at the foot of the banyan tree be my witness.

Let these dry broken unready Krishnachura

buds hear this with all the secret warmth

of their heart. Let this black cuckoo know it

at this moment of gathering dusk.

With my feet firmly planted on this sacred soil

I am doing today what the rose urged me to do;

I am doing today what the palash asked me to do,

I am doing today what my dream urged me to do.

Today I haven’t come to demand anybody’s blood,

I have come only to speak of my love.

Translated by Kabir Chowdhury

August, the mourning-month

Weeping days have come, weep;

O you Bangalees, weep.

You had no right even to weep

for many days, I know.

O the wretched people of Bangla,

I know, you could not weep for

the last twenty-one years.

Weep today. Today you weep.

You weep to your heart’s content.

Weeping days have come.

Today you pay off the frozen debt

of grief for the last two decades.

Pay off your mourning dues

in endless weeping.

Let this pent up emotions

released from your bosom

drown this island of Bengal.

Men know not how charming

the choric weeping of men can be.

Let all know today.

Let the world listen to your

clamorous sounds, like the sounds

of the weeping crickets

coming up from the underground.

Weep, so that the earth trembles.

Deprived of the pleasure of weeping,

O the wretched people of the holy land,

you weep like hungry babies who have no milk;

you weep like a lone sister who lost her brother;

weep like a loving daughter who lost her father.

You weep like the empty people after a tidal bore,

you weep like a mother of a still-born baby,

Lying on the courtyard you weep like the father

who has just laid his son in the grave.

You weep in helpless grief and pain,

as you could not weep when you wanted to.

After twenty-one years, today the Mujib-Sun

has risen piercing the clouds of the Bengal-sky.

Not in elation, but with the auspicious sound

of crying you welcome the sun today.

Weep, O the people of Bengal, weep.

The weeping days have come back in this land,

in this free land of Bengal without Mujib.

Today, like the sticky juice

             from the torn-off banyan-leaves,

let your tears roll down your cheeks.

Today let your frozen tears ooze

like the warm juice from date-trees

             into the earthen jars.

After twenty-one years, August comes again.

August is the cruelest month.

August is the month of mourning,

              cruel and brutal, sunk in sins.

Free her by weeping and weeping.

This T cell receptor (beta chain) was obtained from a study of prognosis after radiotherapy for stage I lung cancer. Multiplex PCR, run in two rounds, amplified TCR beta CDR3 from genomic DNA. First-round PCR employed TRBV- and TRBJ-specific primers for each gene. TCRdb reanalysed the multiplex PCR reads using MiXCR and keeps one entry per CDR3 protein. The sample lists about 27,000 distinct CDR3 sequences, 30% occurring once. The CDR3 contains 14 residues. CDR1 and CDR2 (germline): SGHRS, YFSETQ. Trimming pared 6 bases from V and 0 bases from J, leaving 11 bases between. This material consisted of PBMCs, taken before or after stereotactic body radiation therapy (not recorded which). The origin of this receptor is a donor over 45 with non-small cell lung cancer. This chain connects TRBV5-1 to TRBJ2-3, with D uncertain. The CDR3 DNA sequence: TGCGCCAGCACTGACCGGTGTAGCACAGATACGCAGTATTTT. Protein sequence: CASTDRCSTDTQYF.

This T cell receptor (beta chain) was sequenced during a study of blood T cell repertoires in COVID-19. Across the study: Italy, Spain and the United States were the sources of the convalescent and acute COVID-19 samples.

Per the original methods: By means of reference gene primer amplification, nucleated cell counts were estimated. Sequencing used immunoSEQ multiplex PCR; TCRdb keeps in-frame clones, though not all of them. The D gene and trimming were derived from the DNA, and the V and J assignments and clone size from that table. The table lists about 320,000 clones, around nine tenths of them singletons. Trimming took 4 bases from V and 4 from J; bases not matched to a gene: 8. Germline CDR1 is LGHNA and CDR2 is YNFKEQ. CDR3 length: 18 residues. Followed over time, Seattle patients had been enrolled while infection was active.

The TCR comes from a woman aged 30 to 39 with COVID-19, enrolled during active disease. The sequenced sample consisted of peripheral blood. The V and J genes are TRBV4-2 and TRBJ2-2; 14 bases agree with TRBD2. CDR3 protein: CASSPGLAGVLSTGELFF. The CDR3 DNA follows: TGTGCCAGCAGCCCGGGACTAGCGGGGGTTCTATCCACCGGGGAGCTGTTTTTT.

Translated by the poet

Independence how this word became ours

A poem will be written.

The rebel audience of millions have been waiting

in the park-shore of the ocean of people,

with eager excitement since morning:

‘When shall the poet arrive?’

This Children’s Park was not there;

this floral park was not there;

nor was there such a bleary afternoon.

Then, how was this drowsy afternoon?

Then, how was that special afternoon?

How was the heartland of Dhaka, now hidden

among the trees, flowers and benches?

I know, dirty black hands are about to rub

those memories out,

and thus we see in this wasteland:

Poets stand against poets

Meadow against meadow

Afternoon against afternoon

March against March…

O the unborn babies,

O the poets of tomorrow,

one day you will see and know everything,

sitting on this coloured cradle of the park.

Keeping you all in mind, I am leaving the story

of that splendid afternoon, the best of ours,

when this garden looked different with no park,

no flower… but only an endless meadow,

                                       covered with green grass

Like an endless undivided sky, in that afternoon

the greenery of our freedom-loving hearts

merged with that green of the meadow.

Wearing red headbands,

iron-built workers rushed to this meadow:

Peasants came with their ploughs and yokes;

snatching arms from the police

came the fiery youths ;

with death in the hands and dream in the eyes

rushed the middle-class, lower middle-class,

sombre clerks, women, old people, prostitutes, vagabonds

and little leaf-gatherers like you too in clusters.

A poem is going to be read out in today’s meet.

What an eagerness all around!

‘When will the poet arrive? When shall he?’

Leaving behind years of struggles and rebellions,

walking like Tagore in strong steady steps,

at last the poet arrived to deck the People’s stage.

In the twinkling of an eye, roaring water jumped up

on the boat, hearts of the masses got stirred,

the ocean of people roared in tidal waves,

windows were opened one by one.

Who dares to resist his thunderous voice?

Rocking the sunny stage of people

the poet enthralled them with his immortal poem:

      ‘Struggle this time is the struggle for freedom.

         Struggle this time is the struggle for independence.’

Since then, the word ‘Independence’ has been ours.

Translated by the poet

Illustration : Najib Tareque